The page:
# Difference between revisions of "2021 AMC 10A Problems/Problem 22"

## Problem

Hiram's algebra notes are $50$ pages long and are printed on $25$ sheets of paper; the first sheet contains pages $1$ and $2$, the second sheet contains pages $3$ and $4$, and so on. One day he leaves his notes on the table before leaving for lunch, and his roommate decides to borrow some pages from the middle of the notes. When Hiram comes back, he discovers that his roommate has taken a consecutive set of sheets from the notes and that the average (mean) of the page numbers on all remaining sheets is exactly $19$. How many sheets were borrowed? $\textbf{(A)} ~10\qquad\textbf{(B)} ~13\qquad\textbf{(C)} ~15\qquad\textbf{(D)} ~17\qquad\textbf{(E)} ~20$

## Solution 1

Suppose the roommate took pages $a$ through $b$, or equivalently, page numbers $2a-1$ through $2b$. Because there are $(2b-2a+2)$ numbers taken, $$\frac{(2a-1+2b)(2b-2a+2)}{2}+19(50-(2b-2a+2))=\frac{50*51}{2} \implies (2a+2b-39)(b-a+1)=\frac{50*13}{2}=25*13.$$ The first possible solution that comes to mind is if $2a+2b-39=25, b-a+1=13 \implies a+b=32, b-a=12$, which indeed works, giving $b=22$ and $a=10$. The answer is $22-10+1=\boxed{(\textbf{B})13}$

~Lcz

## Solution 2 (Different Variable Choice, Similar Logic)

Suppose the smallest page number borrowed is $k,$ and $n$ pages are borrowed. It follows that the largest page number borrowed is $k+n-1.$

We have the following preconditions:

1. $n$ pages are borrowed means that $\frac{n}{2}$ sheets are borrowed, from which $n$ must be even.
2. $k$ must be odd, as the smallest page number borrowed is on the right side (odd-numbered).
3. $1+2+3+\cdots+50=\frac{51(50)}{2}=1275.$
4. The sum of the page numbers borrowed is $\frac{(2k+n-1)n}{2}.$

Together, we have \begin{align*} \frac{1275-\frac{(2k+n-1)n}{2}}{50-n}&=19 \\ 1275-\frac{(2k+n-1)n}{2}&=19(50-n) \\ 2550-(2k+n-1)n&=38(50-n) \\ 2550-(2k+n-1)n&=1900-38n \\ 650&=(2k+n-39)n. \end{align*} The factors of $650$ are $$1,2,5,10,13,25,26,50,65,130,325,650.$$ Since $n$ is even, we only have a few cases to consider: $$\begin{array}{c|c|c} & & \\ [-2.25ex] \boldsymbol{n} & \boldsymbol{2k+n-39} & \boldsymbol{k} \\ [0.5ex] \hline & & \\ [-2ex] 2 & 325 & 181 \\ 10 & 65 & 47 \\ 26 & 25 & 19 \\ 50 & 13 & 1 \\ 130 & 5 & -43 \\ 650 & 1 & -305 \\ \end{array}$$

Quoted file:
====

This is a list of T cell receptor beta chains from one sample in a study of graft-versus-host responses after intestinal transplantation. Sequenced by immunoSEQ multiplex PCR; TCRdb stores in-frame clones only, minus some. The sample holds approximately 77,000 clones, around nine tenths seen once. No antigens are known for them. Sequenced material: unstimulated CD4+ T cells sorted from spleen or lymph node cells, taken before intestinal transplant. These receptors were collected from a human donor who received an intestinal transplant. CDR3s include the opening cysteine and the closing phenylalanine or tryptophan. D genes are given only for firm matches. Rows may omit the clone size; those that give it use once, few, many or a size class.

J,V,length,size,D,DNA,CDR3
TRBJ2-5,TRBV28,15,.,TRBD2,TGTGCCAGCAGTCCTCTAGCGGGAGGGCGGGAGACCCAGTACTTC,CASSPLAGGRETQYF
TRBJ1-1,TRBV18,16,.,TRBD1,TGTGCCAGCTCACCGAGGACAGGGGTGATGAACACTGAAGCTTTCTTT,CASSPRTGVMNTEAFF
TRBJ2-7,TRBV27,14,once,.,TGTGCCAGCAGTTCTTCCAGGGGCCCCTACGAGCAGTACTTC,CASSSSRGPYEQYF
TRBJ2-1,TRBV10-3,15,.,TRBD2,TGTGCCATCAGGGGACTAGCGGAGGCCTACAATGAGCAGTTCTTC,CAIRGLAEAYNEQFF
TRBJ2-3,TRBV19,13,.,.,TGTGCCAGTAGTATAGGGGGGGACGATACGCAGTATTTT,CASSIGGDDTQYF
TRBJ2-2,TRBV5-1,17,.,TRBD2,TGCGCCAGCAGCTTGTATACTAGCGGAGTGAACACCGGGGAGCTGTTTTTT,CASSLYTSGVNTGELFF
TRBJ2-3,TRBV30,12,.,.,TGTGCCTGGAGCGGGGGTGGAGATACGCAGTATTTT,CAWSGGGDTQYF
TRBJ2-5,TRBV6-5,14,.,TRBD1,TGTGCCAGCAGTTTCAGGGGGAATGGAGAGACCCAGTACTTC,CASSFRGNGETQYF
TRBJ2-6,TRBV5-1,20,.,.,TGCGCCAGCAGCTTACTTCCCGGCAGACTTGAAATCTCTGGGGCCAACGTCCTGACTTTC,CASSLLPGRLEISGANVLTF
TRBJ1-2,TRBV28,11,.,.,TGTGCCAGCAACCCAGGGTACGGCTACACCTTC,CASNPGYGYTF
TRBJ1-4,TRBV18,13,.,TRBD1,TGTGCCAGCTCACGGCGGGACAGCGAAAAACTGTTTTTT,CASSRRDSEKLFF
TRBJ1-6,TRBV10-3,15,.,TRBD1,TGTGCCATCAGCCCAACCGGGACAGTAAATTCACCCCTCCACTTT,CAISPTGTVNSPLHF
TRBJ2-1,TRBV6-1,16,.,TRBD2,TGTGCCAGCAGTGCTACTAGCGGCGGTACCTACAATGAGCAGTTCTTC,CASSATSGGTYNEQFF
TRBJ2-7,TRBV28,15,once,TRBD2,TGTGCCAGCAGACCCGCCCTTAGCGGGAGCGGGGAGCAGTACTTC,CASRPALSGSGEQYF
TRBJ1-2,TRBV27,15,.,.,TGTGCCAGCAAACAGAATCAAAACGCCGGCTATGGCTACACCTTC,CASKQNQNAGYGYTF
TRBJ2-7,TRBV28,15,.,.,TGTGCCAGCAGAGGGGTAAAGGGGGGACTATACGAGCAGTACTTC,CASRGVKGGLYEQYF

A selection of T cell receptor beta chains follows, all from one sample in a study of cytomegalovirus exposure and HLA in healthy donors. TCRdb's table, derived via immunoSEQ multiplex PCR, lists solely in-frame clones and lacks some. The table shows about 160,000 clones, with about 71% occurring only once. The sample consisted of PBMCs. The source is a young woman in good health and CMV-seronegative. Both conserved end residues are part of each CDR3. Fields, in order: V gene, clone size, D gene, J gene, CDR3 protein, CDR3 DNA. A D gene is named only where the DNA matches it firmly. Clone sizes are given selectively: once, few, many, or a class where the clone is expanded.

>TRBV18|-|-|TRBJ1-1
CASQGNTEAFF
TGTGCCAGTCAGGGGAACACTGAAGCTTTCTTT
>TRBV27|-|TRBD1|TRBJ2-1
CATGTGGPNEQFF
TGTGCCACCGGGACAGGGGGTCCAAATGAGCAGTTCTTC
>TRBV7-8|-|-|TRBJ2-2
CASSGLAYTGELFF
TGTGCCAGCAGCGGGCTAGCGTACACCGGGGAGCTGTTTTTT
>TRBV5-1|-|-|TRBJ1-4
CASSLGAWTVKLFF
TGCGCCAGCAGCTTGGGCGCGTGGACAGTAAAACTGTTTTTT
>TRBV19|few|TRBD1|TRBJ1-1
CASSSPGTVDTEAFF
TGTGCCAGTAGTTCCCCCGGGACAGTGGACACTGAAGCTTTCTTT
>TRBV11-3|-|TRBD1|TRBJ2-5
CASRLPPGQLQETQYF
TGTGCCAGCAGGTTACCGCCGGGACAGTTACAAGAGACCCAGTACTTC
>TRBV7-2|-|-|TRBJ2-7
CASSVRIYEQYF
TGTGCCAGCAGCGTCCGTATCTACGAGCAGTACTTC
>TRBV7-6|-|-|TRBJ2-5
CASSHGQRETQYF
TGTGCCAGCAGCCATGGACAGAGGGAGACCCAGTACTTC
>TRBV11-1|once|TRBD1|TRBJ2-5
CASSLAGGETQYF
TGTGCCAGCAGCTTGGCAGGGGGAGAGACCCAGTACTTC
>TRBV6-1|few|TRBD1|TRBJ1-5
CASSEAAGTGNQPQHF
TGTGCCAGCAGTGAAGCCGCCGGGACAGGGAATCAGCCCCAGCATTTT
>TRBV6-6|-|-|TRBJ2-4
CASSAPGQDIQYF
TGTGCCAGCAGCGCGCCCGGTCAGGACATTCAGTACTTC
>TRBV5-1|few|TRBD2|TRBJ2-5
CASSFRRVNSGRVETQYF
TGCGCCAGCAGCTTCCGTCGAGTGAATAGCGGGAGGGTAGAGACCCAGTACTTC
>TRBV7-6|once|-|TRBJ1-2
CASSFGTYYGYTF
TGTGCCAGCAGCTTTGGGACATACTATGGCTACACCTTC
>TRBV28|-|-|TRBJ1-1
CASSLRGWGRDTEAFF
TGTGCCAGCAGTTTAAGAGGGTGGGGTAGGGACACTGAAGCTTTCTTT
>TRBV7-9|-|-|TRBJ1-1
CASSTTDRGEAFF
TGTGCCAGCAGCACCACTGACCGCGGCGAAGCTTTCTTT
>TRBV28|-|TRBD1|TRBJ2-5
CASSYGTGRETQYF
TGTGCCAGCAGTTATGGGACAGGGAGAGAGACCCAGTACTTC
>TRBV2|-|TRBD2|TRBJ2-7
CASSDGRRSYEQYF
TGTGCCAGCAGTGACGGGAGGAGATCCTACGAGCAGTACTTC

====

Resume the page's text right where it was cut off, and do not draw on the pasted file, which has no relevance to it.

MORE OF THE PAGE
Since $1\leq k \leq 49,$ only $k=47,19,1$ are possible:

• If $k=47,$ then there will not be sufficient pages when we take $10$ pages out starting from page $47.$
• If $k=1,$ then the average page number of all remaining sheets will be undefined, as there will be no sheets remaining after we take $50$ pages ( $25$ sheets) out starting from page $1.$

Therefore, the only possibility is $k=19,$ from which $n=26$ pages, or $\frac n2=\boxed{\textbf{(B)} ~13}$ sheets, are borrowed.

~MRENTHUSIASM

## Solution 3

Let $n$ be the number of sheets borrowed, with an average page number $k+25.5$. The remaining $25-n$ sheets have an average page number of $19$ which is less than $25.5$, the average page number of all $50$ pages, therefore $k>0$. Since the borrowed sheets start with an odd page number and end with an even page number we have $k \in \mathbb N$. We notice that $n < 25$ and $k \le (49+50)/2-25.5=24<25$.

The weighted increase of average page number from $25.5$ to $k+25.5$ should be equal to the weighted decrease of average page number from $25.5$ to $19$, where the weights are the page number in each group (borrowed vs. remained), therefore $$2nk=2(25-n)(25.5-19)=13(25-n) \implies 13 | n \text{ or } 13 | k$$

Since $n, k < 25$ we have either $n=13$ or $k=13$. If $n=13$ then $k=6$. If $k=13$ then $2n=25-n$ which is impossible. Therefore the answer should be $n=\boxed{\textbf{(B)} ~13}$

~asops

## Video Solution by OmegaLearn (Arithmetic Sequences and System of Equations)

~ pi_is_3.14

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